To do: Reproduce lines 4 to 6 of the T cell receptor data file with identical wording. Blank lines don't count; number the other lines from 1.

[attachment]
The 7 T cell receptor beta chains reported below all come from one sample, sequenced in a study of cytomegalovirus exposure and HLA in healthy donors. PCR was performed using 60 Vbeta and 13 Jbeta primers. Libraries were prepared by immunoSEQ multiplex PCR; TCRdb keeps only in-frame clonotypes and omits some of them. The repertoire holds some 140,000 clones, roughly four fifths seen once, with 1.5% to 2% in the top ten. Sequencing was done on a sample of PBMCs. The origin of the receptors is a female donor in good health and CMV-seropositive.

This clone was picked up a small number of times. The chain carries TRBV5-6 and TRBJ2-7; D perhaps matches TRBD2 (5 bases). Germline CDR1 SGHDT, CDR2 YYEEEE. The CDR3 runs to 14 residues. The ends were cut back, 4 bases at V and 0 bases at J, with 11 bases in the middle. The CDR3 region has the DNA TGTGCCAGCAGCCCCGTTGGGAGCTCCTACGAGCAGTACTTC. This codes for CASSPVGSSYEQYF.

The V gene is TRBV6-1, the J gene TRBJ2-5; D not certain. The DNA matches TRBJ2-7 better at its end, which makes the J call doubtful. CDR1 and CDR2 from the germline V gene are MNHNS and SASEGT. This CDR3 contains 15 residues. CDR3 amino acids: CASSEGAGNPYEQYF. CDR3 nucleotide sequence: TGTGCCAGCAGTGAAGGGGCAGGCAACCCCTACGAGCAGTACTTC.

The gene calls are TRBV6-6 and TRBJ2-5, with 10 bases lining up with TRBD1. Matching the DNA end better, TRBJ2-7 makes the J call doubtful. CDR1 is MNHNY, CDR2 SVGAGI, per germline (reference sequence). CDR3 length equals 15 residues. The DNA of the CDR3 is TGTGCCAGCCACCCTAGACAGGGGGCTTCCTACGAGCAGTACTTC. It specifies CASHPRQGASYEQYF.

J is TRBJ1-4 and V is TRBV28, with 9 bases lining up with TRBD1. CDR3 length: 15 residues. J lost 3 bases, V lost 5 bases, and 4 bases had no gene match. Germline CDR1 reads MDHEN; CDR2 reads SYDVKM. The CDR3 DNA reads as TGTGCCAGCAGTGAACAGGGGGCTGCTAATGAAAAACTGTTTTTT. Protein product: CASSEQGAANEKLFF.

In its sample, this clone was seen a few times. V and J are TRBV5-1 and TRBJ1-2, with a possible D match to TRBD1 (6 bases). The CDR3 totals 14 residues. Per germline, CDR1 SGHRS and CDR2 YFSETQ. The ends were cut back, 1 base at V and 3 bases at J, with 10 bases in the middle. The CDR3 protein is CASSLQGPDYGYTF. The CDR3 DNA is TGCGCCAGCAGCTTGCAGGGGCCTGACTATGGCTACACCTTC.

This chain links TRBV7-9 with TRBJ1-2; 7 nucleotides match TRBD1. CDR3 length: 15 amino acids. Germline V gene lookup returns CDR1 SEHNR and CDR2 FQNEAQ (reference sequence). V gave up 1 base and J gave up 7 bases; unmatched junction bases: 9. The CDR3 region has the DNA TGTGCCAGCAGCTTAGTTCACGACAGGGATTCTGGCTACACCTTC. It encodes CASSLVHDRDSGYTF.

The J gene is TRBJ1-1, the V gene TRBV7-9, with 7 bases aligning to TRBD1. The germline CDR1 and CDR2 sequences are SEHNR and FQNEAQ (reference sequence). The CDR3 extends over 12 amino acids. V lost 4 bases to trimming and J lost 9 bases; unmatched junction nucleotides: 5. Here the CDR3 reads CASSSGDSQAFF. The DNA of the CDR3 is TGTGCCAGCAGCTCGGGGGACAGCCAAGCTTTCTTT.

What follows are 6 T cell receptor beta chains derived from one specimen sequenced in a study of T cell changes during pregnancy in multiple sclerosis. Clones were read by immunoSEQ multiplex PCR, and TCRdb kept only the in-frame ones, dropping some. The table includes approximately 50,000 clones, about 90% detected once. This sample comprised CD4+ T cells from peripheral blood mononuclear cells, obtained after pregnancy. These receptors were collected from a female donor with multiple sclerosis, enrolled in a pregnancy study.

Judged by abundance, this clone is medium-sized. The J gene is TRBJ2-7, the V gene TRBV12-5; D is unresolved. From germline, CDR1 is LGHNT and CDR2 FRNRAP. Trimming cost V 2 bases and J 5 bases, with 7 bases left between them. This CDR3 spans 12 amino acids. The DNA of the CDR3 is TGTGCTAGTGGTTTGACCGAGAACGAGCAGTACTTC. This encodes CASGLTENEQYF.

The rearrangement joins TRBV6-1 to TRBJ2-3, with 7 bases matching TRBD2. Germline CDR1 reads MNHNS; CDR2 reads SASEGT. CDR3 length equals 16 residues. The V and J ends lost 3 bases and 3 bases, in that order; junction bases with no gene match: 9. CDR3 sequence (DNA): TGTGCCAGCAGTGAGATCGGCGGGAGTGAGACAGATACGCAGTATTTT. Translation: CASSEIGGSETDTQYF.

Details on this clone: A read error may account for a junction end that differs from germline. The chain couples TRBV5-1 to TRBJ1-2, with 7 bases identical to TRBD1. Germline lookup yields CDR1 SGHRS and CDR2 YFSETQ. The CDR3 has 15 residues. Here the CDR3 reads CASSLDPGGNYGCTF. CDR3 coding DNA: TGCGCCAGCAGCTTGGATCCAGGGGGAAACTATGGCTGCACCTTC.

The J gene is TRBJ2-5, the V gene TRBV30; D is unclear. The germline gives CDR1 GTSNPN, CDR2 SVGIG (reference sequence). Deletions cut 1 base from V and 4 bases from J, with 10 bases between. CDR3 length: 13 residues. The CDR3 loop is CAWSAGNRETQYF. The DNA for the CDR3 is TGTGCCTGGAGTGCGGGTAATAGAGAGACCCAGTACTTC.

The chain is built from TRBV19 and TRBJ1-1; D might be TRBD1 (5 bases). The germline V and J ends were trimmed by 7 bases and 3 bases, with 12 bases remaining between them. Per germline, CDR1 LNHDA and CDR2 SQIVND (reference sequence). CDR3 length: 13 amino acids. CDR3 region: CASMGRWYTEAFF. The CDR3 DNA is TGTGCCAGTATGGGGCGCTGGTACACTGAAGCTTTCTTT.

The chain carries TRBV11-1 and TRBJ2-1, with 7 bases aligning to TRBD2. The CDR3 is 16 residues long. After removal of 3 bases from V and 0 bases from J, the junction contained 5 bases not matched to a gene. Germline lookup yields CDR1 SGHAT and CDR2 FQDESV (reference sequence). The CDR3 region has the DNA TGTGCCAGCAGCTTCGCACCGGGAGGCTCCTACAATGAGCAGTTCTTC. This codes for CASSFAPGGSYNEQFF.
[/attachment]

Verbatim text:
The gene calls are TRBV6-6 and TRBJ2-5, with 10 bases lining up with TRBD1. Matching the DNA end better, TRBJ2-7 makes the J call doubtful. CDR1 is MNHNY, CDR2 SVGAGI, per germline (reference sequence). CDR3 length equals 15 residues. The DNA of the CDR3 is TGTGCCAGCCACCCTAGACAGGGGGCTTCCTACGAGCAGTACTTC. It specifies CASHPRQGASYEQYF.

J is TRBJ1-4 and V is TRBV28, with 9 bases lining up with TRBD1. CDR3 length: 15 residues. J lost 3 bases, V lost 5 bases, and 4 bases had no gene match. Germline CDR1 reads MDHEN; CDR2 reads SYDVKM. The CDR3 DNA reads as TGTGCCAGCAGTGAACAGGGGGCTGCTAATGAAAAACTGTTTTTT. Protein product: CASSEQGAANEKLFF.

In its sample, this clone was seen a few times. V and J are TRBV5-1 and TRBJ1-2, with a possible D match to TRBD1 (6 bases). The CDR3 totals 14 residues. Per germline, CDR1 SGHRS and CDR2 YFSETQ. The ends were cut back, 1 base at V and 3 bases at J, with 10 bases in the middle. The CDR3 protein is CASSLQGPDYGYTF. The CDR3 DNA is TGCGCCAGCAGCTTGCAGGGGCCTGACTATGGCTACACCTTC.